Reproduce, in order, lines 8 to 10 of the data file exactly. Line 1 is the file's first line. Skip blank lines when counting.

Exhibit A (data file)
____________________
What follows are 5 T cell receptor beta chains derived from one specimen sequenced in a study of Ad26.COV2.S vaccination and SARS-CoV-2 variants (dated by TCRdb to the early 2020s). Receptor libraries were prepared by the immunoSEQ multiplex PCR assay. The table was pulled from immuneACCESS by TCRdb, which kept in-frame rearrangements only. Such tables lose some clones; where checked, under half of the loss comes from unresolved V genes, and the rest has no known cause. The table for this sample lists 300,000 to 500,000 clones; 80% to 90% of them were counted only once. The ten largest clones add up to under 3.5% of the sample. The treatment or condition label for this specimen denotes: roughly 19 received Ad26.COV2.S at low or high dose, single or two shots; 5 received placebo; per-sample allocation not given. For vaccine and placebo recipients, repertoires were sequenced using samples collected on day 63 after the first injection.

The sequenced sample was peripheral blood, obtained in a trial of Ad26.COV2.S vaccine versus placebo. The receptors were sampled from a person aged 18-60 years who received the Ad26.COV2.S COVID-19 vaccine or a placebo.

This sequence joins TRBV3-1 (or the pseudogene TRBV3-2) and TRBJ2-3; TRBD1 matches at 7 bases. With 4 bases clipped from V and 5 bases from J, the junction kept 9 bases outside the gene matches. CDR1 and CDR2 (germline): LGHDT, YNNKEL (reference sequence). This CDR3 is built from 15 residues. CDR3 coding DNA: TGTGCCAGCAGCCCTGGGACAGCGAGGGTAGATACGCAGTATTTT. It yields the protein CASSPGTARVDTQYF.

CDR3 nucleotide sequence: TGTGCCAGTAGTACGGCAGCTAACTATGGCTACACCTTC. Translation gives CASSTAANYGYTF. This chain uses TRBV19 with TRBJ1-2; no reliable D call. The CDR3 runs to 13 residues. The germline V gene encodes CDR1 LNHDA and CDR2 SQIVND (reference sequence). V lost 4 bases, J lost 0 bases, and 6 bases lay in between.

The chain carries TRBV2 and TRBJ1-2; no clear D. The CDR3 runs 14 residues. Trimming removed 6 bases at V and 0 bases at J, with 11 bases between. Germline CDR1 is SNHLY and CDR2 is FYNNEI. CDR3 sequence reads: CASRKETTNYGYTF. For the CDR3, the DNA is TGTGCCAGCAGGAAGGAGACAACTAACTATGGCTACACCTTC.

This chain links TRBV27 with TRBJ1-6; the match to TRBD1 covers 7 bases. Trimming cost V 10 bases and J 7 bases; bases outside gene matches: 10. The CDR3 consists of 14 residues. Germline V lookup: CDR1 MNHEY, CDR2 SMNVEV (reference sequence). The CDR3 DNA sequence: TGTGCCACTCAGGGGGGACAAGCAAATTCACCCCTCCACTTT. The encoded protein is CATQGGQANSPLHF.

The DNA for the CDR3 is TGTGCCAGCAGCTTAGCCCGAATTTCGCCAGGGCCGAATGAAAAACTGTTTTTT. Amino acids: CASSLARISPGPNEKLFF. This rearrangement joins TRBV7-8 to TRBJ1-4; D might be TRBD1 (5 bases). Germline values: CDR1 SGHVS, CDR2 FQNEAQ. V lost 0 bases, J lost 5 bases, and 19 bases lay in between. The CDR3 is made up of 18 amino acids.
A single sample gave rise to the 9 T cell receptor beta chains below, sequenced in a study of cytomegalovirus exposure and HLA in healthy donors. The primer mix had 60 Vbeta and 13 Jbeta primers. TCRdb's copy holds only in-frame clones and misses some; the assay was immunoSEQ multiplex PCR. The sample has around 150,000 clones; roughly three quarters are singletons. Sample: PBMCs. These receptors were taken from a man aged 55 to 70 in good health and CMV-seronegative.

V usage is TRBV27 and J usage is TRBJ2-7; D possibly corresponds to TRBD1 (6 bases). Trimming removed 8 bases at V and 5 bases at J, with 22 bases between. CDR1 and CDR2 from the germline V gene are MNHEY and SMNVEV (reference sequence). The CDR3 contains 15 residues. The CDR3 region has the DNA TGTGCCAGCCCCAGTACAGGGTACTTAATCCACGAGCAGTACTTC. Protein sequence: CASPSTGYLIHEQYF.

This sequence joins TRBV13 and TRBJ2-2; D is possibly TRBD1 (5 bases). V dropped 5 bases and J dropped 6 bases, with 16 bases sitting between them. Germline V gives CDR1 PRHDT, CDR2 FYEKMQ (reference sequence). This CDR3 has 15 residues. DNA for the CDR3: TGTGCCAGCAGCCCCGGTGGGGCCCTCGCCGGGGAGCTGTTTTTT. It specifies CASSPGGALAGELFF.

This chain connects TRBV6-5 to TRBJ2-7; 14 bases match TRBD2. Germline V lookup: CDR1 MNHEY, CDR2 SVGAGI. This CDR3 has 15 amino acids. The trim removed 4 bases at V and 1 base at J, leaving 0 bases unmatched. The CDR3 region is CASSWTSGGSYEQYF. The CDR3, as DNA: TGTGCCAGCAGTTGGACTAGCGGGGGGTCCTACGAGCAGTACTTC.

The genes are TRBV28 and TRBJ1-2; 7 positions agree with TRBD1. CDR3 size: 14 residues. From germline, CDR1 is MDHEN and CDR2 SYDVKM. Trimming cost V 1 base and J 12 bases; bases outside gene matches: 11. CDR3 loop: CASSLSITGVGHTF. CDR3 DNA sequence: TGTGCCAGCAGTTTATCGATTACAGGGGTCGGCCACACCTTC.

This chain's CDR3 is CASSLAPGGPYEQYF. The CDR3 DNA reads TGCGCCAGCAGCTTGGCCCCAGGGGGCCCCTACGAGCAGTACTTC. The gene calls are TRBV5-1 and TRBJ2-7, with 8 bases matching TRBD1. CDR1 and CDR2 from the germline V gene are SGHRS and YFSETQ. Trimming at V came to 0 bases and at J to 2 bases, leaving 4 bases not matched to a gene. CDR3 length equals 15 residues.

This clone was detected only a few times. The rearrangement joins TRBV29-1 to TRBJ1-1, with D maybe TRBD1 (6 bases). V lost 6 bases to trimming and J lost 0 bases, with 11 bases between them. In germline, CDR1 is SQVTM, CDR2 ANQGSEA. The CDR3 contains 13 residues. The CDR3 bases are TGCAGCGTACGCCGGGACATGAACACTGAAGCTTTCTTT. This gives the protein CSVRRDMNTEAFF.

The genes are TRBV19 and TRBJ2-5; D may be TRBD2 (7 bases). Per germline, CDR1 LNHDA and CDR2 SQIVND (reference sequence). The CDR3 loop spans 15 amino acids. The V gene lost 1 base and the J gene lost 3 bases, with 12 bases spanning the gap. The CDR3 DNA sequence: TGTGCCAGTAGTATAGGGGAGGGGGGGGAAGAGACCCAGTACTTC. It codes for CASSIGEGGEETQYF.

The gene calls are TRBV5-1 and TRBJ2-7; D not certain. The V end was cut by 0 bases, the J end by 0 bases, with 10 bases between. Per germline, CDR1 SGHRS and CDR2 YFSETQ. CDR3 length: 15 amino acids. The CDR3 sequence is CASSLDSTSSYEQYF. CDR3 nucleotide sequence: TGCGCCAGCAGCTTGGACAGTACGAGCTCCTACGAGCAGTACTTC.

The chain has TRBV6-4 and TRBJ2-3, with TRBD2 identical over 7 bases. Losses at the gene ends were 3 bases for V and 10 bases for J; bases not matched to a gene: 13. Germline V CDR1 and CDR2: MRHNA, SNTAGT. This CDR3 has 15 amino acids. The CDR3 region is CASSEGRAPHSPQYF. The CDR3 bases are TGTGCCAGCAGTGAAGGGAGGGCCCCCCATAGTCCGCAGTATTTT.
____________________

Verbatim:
A single sample gave rise to the 9 T cell receptor beta chains below, sequenced in a study of cytomegalovirus exposure and HLA in healthy donors. The primer mix had 60 Vbeta and 13 Jbeta primers. TCRdb's copy holds only in-frame clones and misses some; the assay was immunoSEQ multiplex PCR. The sample has around 150,000 clones; roughly three quarters are singletons. Sample: PBMCs. These receptors were taken from a man aged 55 to 70 in good health and CMV-seronegative.

V usage is TRBV27 and J usage is TRBJ2-7; D possibly corresponds to TRBD1 (6 bases). Trimming removed 8 bases at V and 5 bases at J, with 22 bases between. CDR1 and CDR2 from the germline V gene are MNHEY and SMNVEV (reference sequence). The CDR3 contains 15 residues. The CDR3 region has the DNA TGTGCCAGCCCCAGTACAGGGTACTTAATCCACGAGCAGTACTTC. Protein sequence: CASPSTGYLIHEQYF.

This sequence joins TRBV13 and TRBJ2-2; D is possibly TRBD1 (5 bases). V dropped 5 bases and J dropped 6 bases, with 16 bases sitting between them. Germline V gives CDR1 PRHDT, CDR2 FYEKMQ (reference sequence). This CDR3 has 15 residues. DNA for the CDR3: TGTGCCAGCAGCCCCGGTGGGGCCCTCGCCGGGGAGCTGTTTTTT. It specifies CASSPGGALAGELFF.